Integrity is a common core value for many companies. And for good reason. Integrity is a moral compass. It provides guidance when your back is against the wall and you need to make a quick decision that could materially impact your company. However, it falls short in fully describing what most of these companies are really seeking.

Integrity assumes that all options are binary – black and white – but most decisions in life have shades of gray. You have an infinite set of reactions to any situation presented to you. For example, the way you say yes or no can have a big impact on the result. You’re left in the wilderness beyond the strict moral code that integrity provides.

Honor is an appreciation of the moral values paired with the desire to maintain a highly moral reputation. This permeates every area of your life. It is the nervous system of your social interactions. External perception of your actions defines your honor.

Nobody ever achieved anything great in a vacuum. Your reputation is essential to building a team, strengthening relationships, and engaging your network. Integrity is fine for making yourself feel good, but honor will help others feel good about working with you.

Courageous

Investing money is scary. That fear doubles when you put other people at risk.

Hotel investing involves an operating business with tens of employees depending on you to pay their salaries and provide a path to professional growth. It takes immense courage to get past that fear.

Your business plan’s assumptions are benign while they’re still on paper. They become painfully real when the seller accepts your offer. All the productivity systems in the world cannot make up for the gut strength that you need to take on the responsibility of an owner.

Fear is natural, and it is good for you. Fear triggers stress hormones and other physical reactions that sharpen your concentration. It forces you to think through and create contingencies for all the potential negative results from your decision. However, when it comes time to decide, courage beats back those fears and takes the course that you know is the right one.

Courage is doing what you know is right in the presence of immense fear and self-doubt.

It’s easy to live in a fearless world. It’s comfortable. But, there is no progress if you don’t step out on a limb and risk failure. That takes courage.

Persistent

Nobody knows who you are, and frankly, nobody cares. That goes for your goals as well. People and the companies they work for are interested in one thing – maximizing outcomes for themselves. This means you need to find a way to improve their outcome to maximize your outcome.

Curiosity, vision, and reputation can only go so far. Beyond that you need to take massive action to align with key stakeholders and achieve the goals you’ve set for yourself.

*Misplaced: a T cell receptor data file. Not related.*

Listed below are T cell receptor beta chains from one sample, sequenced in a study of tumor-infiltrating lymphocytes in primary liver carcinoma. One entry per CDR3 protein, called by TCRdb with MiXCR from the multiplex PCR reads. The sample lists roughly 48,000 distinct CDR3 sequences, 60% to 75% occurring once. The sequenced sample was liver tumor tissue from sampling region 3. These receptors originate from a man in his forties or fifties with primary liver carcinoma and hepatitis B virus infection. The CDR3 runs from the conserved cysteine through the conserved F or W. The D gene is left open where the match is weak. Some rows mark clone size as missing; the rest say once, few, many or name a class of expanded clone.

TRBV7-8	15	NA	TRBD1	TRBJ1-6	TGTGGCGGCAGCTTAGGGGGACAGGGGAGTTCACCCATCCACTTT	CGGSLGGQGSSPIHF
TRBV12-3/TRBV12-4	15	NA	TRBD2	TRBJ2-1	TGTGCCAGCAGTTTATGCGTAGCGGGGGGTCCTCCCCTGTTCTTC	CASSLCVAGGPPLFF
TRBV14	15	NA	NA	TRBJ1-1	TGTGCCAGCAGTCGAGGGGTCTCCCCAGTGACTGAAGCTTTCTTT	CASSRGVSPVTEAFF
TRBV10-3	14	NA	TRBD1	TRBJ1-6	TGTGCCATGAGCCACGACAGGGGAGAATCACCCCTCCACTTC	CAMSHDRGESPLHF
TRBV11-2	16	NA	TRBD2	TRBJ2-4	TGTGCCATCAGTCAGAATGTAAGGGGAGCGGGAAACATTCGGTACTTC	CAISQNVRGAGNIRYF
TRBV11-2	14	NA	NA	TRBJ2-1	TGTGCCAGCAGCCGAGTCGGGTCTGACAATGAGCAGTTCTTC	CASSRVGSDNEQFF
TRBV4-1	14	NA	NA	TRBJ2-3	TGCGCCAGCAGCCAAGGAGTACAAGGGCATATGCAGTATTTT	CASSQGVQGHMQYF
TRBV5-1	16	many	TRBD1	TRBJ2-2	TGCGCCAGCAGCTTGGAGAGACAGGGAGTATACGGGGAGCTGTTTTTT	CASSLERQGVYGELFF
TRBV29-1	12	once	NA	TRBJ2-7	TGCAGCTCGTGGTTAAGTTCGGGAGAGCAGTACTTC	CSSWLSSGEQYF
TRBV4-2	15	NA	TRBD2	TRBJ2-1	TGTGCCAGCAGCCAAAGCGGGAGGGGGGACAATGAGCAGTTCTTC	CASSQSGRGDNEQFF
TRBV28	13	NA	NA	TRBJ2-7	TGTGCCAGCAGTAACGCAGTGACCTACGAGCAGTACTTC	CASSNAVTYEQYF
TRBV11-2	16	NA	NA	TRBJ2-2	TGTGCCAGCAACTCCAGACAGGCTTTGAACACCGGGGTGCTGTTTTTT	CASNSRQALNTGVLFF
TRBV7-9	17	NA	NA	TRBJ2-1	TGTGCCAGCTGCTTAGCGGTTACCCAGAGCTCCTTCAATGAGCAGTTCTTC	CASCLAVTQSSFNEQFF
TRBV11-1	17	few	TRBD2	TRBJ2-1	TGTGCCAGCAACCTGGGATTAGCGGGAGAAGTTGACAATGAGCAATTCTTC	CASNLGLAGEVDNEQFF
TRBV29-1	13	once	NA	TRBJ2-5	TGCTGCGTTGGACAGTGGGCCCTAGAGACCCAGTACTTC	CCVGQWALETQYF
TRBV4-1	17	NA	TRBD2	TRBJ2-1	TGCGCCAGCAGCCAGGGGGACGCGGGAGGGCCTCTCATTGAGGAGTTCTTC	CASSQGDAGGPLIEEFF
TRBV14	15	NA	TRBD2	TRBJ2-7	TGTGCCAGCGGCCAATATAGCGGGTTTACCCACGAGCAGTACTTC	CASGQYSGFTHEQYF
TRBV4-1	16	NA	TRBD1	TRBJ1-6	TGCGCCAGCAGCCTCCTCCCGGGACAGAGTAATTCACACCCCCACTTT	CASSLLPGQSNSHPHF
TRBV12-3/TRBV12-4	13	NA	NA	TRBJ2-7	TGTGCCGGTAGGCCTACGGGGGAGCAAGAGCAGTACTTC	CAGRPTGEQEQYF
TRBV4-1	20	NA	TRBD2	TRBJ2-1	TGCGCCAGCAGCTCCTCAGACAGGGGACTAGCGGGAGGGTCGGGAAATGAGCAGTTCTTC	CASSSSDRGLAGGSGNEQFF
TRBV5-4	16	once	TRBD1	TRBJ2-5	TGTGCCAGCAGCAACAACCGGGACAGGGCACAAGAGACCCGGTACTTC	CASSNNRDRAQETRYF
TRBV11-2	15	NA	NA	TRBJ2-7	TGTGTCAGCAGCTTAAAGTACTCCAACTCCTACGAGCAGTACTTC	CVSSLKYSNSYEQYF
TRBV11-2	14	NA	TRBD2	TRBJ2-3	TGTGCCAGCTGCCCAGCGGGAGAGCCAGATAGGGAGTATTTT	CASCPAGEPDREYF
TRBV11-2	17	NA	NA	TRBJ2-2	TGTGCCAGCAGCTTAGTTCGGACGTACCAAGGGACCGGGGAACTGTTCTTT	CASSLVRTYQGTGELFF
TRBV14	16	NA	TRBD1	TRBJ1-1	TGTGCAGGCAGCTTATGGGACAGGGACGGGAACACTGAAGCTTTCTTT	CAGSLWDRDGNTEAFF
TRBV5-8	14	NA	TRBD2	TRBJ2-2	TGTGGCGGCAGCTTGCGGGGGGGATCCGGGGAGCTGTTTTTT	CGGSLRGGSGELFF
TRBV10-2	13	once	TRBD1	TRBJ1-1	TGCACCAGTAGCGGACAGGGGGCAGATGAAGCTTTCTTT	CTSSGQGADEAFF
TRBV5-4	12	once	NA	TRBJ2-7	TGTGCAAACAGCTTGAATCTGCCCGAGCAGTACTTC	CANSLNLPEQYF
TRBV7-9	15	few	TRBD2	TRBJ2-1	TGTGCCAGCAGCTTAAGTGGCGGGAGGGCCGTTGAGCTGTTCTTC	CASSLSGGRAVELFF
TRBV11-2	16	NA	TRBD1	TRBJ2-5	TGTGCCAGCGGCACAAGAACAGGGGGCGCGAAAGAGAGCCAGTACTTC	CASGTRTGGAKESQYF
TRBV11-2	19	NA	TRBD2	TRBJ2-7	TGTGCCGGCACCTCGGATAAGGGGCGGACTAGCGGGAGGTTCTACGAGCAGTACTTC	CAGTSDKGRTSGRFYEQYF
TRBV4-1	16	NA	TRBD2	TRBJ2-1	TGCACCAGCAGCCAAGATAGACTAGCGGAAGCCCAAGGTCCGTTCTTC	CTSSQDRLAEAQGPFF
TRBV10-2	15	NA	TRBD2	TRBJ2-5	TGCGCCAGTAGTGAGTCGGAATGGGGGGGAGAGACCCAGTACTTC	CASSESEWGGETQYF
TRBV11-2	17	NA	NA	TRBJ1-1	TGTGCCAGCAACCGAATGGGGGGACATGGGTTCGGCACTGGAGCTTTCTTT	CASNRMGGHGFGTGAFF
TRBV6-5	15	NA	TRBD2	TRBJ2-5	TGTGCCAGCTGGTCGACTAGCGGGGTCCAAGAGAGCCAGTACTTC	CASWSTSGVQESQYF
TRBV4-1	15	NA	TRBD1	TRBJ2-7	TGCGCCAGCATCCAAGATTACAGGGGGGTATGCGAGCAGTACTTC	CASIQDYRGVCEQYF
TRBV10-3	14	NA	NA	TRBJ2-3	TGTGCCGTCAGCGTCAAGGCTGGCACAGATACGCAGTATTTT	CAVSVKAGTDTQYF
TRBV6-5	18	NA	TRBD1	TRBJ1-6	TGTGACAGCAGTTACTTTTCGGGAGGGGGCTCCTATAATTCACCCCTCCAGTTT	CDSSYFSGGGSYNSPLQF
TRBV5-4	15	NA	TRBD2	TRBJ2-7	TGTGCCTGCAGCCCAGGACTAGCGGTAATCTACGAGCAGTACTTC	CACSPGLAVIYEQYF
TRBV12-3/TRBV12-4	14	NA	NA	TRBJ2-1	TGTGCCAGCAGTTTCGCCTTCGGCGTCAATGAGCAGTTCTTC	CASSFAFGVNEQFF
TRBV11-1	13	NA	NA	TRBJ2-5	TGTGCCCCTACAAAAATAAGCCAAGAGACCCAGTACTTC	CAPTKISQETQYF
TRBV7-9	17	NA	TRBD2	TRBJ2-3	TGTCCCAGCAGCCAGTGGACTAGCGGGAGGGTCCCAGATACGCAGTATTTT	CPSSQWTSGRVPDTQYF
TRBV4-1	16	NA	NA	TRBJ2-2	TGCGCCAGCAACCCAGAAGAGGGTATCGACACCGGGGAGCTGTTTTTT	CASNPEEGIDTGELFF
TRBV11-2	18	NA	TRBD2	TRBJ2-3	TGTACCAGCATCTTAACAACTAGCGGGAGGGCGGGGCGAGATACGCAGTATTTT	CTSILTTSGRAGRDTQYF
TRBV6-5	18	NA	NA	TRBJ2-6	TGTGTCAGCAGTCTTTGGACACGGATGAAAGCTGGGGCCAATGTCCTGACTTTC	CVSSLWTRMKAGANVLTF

Relationship building and bringing an owner to the negotiating table are the two most difficult periods in sourcing a deal. It takes consistent outreach and creative problem solving to get to that point. The process is mechanical after you start negotiating a deal.

Challenges met and overcome in making a deal happen is the measurement of a great deal story. The best stories are those around the deal sponsor overcoming some adversity from getting a hold of the deal to financing it and beyond. This is the rightful glorification of courage and persistence.

Persistence comes into your life in two ways – willpower and systems.

Willpower is the most difficult way to be persistent. This method forces you into a struggle or fight. It is draining, and it only has so much staying power. Use willpower only for infrequent or unusual situations.

Systems are a solution to most situations where persistence is critical. Technology and tools that automate tasks and remind you to act ensure consistent follow-up and exposure.

Be stubborn, creative, and flexible in your approach.

Conclusion

The traits of the most successful investors become well-defined over time. Nobody is born with these values, and even those that possess them must know how to combine each to create magic. Still, thorough study and practice will help anyone reach legendary status.

Download the Quick Evaluation Worksheet

Download the Quick Evaluation Worksheet

The Quick Evaluation Worksheet is a critical tool in optimizing your underwriting work flow. This worksheet will give you a rough idea of the potential profitability and investment return using high level assumptions from the seller.

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Download the 5 Business Hacks Cheat Sheet

These 5 Business Hacks cheat sheet will help you identify holes in your game and strengthen your business to build a more robust, institutional-quality acquisitions pipeline.

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The Pipeline Gameboard is a tool for tracking your deals, including critical next steps, basic financial metrics, and deal contact information. This tool will give keep you on top of each deal to make sure nothing slips through the cracks.